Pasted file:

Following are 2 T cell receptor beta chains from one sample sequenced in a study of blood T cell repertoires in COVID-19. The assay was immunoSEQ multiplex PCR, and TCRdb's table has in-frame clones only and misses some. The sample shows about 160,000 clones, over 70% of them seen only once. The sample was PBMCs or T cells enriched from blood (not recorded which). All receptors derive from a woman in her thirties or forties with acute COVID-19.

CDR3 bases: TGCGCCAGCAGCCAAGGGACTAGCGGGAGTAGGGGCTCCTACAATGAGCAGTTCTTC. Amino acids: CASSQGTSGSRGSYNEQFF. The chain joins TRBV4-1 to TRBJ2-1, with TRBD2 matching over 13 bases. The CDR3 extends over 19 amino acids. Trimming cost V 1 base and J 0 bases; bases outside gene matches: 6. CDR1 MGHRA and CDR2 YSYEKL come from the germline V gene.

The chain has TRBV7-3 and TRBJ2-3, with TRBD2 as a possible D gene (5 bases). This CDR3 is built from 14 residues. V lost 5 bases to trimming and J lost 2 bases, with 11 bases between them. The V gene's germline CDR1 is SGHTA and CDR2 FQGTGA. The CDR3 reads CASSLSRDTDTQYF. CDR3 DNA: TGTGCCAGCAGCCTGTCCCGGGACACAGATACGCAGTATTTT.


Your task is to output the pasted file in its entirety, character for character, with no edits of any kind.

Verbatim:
Following are 2 T cell receptor beta chains from one sample sequenced in a study of blood T cell repertoires in COVID-19. The assay was immunoSEQ multiplex PCR, and TCRdb's table has in-frame clones only and misses some. The sample shows about 160,000 clones, over 70% of them seen only once. The sample was PBMCs or T cells enriched from blood (not recorded which). All receptors derive from a woman in her thirties or forties with acute COVID-19.

CDR3 bases: TGCGCCAGCAGCCAAGGGACTAGCGGGAGTAGGGGCTCCTACAATGAGCAGTTCTTC. Amino acids: CASSQGTSGSRGSYNEQFF. The chain joins TRBV4-1 to TRBJ2-1, with TRBD2 matching over 13 bases. The CDR3 extends over 19 amino acids. Trimming cost V 1 base and J 0 bases; bases outside gene matches: 6. CDR1 MGHRA and CDR2 YSYEKL come from the germline V gene.

The chain has TRBV7-3 and TRBJ2-3, with TRBD2 as a possible D gene (5 bases). This CDR3 is built from 14 residues. V lost 5 bases to trimming and J lost 2 bases, with 11 bases between them. The V gene's germline CDR1 is SGHTA and CDR2 FQGTGA. The CDR3 reads CASSLSRDTDTQYF. CDR3 DNA: TGTGCCAGCAGCCTGTCCCGGGACACAGATACGCAGTATTTT.